JOÃO DA BAIANA (Rio de Janeiro, May 17, 1887 - January 12, 1974)

            Created in Pedra do Sal, in the neighborhood of the health district (near the port dock), where the Bahia colony was concentrated, with its candomblé terreiros and festive groups, João Machado Guedes learned to play the tambourine when he accompanied his mother Perciliana Maria Constança, Bahia of Santo Amaro, in the house of the famous Aunt Ciata. Soon, it happened to present like ax-ax (responsible for the security of the banners that opened the parade) in the pioneer ranch Two of Gold, when it introduced the pandeiro, hitherto only used in orchestras. At the age of fifteen, he became an attraction in Rio de Janeiro society for his skill as a tambourine.

In 1908, João da Baiana was arrested by the police, who took his tambourine (considered a symbol of malandragem), when he played at a party in Penha, was presented with a new one by Senator Pinheiro Machado, a lover of popular rhythms, with the inscription Signed: To my admiration, João da Baiana. In 1910, he began to work in the Port Wharf, being promoted to prosecutor, ten years later. In 1911, he was harmony director of the legendary Kananga ranch of Japan, and paraded through the streets beating his tambourine in the exact rhythm, commanding the drums. In 1927, Patrício Teixeira recorded his samba Dona Clara "No Te Quero Mais" (coautoria of the interpreter), then The Future Is A Skull, For the Love of Mulata (those in 1930) and Idalina Vai-se Se (1931), and Admiral the Precious Dawn (partnership with Bide) in 1935, all in Odeon seal. Still in 1928, João da Baiana joined the Radio as a tambourine, plate and knife rhythm player, working on several stations such as Cajuti, Transmissora, Philips, Mayrink Veiga and Nacional. Reminiscent of the old candomblé sessions held in his own house in Rua Senador Pompeu and neighboring areas, the interest arose to compose and record several songs with this theme, beginning with the samba Viva Meu Orixá (Odeon, 1932), and the macumbas Mermaid and Folha Per Folha (partnerships with Getúlio Marinho "Amor"), in seal Victor (1938).

In 1941, he participated in the group of singers and instrumentalists (including Donga, Pixinguinha, Jararaca and Ratinho, Luiz Americano, among others), who recorded songs on board the American ship SS Uruguay, selected by maestro Leopold Stokowski for the album Native Brazilian Music Columbia), as a policy of good American neighborhood, during the Second World War. In 1950, João da Baiana and Sussú, pioneering exponents in the Umbandist music recording, released in Odeon label, the rare LP Batuque and Pontos de Umbanda, with João in prominence in the corimas: Grandma's Pipe, Amale of Xangô, Nanan Boroquê. Also in many of the sambas that he composed (Seductive Carnival, Home Desacerto, etc.) are phrases, bordados collected from "points" collected from terreiros of the famous "fathers of saints" João Alabá and Cipriano Abedé. With Donga and Pixinguinha, his childhood companions, he founded the historic Guarda Group (with the participation of Almirante, J. Cascata, and others), recorded three LPs (Sinter label) fundamental in the national discography, with João da Baiana, accompanied by his Famous tambourine: The Old Guard, including the classic high party Boss Hold Your Cattle, authored by the three inseparable friends; Carnival of the Old Guard, with emphasis on the sambas by the Telephone, from Donga / Mauro de Almeida, Gavião Calçudo, from Pixinguinha / Cícero de Almeida, (those in 1955) and Festival of the Old Guard, in the repertoire the Choros Proezas do Solon, from Pixinguinha / Benedito Lacerda, Fuxico, de Donga, and much more (1956).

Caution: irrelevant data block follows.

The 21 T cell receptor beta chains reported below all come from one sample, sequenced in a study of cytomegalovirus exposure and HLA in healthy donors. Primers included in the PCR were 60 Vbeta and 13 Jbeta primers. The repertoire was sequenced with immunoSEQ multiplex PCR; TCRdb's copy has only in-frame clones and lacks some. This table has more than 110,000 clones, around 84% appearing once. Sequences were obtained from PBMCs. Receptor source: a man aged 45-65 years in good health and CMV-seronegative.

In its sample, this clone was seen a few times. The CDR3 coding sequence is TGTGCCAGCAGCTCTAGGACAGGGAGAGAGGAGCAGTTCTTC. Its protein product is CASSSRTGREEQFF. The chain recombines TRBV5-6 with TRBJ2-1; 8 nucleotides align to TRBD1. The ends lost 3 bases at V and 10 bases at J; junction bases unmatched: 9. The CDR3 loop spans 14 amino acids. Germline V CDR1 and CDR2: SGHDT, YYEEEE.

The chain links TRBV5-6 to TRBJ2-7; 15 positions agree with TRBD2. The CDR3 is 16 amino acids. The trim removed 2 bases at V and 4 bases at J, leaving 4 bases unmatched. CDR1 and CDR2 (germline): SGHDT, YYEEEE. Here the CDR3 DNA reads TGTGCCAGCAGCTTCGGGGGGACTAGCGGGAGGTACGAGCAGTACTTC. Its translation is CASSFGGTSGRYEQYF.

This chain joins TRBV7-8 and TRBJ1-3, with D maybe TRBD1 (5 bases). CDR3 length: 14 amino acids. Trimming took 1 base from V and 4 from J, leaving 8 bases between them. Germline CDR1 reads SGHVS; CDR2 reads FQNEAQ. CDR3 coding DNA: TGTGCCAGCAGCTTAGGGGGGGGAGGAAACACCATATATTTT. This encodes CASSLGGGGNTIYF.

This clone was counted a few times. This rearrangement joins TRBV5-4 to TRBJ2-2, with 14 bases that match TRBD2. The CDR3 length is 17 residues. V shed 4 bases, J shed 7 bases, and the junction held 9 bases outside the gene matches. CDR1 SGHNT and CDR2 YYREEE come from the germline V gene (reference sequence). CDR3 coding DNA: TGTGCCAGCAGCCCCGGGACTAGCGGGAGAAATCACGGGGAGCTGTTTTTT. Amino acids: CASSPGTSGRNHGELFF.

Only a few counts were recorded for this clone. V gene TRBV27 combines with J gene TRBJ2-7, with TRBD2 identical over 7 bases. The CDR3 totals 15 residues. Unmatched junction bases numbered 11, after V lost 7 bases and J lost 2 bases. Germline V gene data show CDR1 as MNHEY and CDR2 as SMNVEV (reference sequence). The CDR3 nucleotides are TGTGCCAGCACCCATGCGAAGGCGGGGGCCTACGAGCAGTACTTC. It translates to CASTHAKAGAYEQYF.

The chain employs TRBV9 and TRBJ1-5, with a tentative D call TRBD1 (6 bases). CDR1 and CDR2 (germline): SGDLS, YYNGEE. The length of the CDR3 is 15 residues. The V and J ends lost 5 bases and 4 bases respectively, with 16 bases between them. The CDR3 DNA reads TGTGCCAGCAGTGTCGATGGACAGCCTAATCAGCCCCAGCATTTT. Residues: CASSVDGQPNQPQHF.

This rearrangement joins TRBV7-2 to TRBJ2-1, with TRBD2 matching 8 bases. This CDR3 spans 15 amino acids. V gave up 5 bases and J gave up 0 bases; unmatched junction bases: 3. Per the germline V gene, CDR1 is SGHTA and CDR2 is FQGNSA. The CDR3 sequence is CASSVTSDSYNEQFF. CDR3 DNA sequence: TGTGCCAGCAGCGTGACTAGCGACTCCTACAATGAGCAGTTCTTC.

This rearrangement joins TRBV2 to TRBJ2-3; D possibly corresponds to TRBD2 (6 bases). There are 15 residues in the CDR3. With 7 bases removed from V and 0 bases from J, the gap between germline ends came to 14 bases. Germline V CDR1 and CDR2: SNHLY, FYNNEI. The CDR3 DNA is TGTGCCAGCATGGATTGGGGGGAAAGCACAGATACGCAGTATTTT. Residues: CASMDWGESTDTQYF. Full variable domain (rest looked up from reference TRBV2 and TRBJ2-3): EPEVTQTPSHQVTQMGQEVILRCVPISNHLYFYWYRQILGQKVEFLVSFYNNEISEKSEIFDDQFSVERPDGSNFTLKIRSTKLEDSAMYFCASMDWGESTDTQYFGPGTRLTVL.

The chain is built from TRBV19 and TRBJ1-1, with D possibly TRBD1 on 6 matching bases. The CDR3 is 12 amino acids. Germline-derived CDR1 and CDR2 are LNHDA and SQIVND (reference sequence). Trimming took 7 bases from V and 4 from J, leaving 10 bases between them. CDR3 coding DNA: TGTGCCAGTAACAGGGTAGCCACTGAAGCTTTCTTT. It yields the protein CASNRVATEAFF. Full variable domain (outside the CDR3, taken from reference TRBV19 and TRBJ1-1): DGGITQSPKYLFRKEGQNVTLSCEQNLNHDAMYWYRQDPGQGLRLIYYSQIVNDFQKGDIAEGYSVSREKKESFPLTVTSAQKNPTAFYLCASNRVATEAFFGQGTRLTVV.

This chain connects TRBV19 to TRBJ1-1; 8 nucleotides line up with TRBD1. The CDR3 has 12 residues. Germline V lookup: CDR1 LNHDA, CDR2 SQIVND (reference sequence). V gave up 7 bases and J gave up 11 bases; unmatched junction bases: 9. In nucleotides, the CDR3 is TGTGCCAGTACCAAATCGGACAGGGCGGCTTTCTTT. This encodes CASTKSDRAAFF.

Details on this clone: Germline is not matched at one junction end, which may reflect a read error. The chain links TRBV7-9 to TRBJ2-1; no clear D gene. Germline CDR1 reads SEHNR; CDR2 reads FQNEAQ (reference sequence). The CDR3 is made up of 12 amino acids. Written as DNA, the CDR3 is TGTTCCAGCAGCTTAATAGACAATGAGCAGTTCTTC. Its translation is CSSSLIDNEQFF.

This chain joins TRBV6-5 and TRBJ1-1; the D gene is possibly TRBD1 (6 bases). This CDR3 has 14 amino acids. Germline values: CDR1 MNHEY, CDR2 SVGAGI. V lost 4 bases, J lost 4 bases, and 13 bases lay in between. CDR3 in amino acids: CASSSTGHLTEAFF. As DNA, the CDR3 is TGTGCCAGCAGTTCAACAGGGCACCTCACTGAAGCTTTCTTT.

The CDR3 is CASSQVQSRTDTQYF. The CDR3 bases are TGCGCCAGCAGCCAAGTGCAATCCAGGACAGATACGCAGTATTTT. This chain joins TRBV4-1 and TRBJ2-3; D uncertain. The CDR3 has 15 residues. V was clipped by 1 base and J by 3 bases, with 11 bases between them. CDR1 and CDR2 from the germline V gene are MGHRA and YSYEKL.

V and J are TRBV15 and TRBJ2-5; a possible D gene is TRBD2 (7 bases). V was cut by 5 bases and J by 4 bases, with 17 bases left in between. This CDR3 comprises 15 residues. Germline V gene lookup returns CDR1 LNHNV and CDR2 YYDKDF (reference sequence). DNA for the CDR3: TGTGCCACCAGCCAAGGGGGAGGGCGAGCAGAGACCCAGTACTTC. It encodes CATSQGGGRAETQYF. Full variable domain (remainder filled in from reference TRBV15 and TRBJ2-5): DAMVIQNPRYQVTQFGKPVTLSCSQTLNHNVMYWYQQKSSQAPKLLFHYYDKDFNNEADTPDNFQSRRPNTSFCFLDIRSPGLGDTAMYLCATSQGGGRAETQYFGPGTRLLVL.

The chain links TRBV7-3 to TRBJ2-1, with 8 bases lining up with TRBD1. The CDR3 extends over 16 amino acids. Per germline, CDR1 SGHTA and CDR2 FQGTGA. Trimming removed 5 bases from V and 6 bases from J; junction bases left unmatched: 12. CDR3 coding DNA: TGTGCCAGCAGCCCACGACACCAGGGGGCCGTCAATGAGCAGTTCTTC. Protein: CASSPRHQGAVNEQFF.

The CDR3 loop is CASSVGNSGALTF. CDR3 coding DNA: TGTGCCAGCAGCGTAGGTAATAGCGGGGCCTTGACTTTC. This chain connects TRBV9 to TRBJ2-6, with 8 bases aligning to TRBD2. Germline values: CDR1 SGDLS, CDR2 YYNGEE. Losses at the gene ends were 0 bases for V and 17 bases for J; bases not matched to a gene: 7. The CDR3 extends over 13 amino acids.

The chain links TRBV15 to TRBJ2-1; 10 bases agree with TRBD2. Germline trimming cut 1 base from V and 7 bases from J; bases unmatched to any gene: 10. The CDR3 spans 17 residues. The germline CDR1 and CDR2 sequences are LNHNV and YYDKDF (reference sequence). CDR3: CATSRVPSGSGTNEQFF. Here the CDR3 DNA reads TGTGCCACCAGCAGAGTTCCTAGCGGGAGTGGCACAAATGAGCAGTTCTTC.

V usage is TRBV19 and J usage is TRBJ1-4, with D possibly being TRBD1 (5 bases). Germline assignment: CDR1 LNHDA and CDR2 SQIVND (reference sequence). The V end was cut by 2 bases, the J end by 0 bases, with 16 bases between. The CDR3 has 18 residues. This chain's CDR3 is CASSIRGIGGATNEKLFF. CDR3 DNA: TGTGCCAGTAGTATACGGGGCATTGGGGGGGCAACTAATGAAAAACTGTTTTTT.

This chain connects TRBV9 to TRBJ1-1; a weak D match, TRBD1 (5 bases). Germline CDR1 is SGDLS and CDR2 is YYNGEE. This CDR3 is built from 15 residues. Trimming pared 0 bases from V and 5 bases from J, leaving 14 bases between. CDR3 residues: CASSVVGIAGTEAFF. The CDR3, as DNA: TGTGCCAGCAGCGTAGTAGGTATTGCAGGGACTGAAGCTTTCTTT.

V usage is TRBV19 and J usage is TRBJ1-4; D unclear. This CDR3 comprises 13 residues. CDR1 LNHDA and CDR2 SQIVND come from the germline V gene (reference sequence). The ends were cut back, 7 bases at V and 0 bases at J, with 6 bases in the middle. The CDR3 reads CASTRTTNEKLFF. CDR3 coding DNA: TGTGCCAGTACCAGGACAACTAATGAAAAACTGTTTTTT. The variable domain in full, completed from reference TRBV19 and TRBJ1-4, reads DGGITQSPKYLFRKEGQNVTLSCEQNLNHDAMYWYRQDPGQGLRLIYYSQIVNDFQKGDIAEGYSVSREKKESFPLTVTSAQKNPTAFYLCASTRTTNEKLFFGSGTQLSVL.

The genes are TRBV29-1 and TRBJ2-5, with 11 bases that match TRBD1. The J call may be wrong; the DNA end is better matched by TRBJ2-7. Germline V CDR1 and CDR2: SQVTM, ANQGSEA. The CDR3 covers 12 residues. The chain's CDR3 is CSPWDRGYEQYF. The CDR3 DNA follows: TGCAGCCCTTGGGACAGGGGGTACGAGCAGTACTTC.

In 1968, the album Gente da Antiga (Odeon label) was released, with Pixinguinha, Clementina de Jesus and João da Baiana, with sambas Quê Quê Rê Quê, Cabide de Molambo and his anthological Batuque Na Cozinha (Batuque na cozinha / Sinhá Does not want / because of the batuque / I burned my foot). The following year, French singer and film director Pierre Barouh, fascinated by our music, performed the extraordinary documentary Saravah, with pioneers Pixinguinha and João da Baiana accompanied by the youngsters Paulinho da Viola and Maria Bethânia and the vigorous guitar of Baden Powell. It is worth noting the exhilarating scene of the late samba singer in the backyard of compadre Pixinga, talking about candomblé and macumba, always elegant, tapping and singing his successes. Released in Brazil in 2005 (DVD, Biscoito Fino label). Going back to 1972, the initial compilation Macumba (Sinter, 1958) for the series No Time of the Good Times (stamp Fontana), with new title in the Time of Macumba, and the pieces Ogum-Nelê, Grandma Joana do Aguiné, Vai I -Oô, Homage to Oxalá, by João da Baiana.

At the age of 85, he was taken to the House of Artists, who died two years later. A multitalented artist, composer, rhythmist, singer, painter, his peculiar elegance was notorious with a lavish lace "a la painter", two-colored shoe, jumping carrapeta, gelot hat, complemented by the gaudy gait of the golden days of capoeira and Heavy samba.


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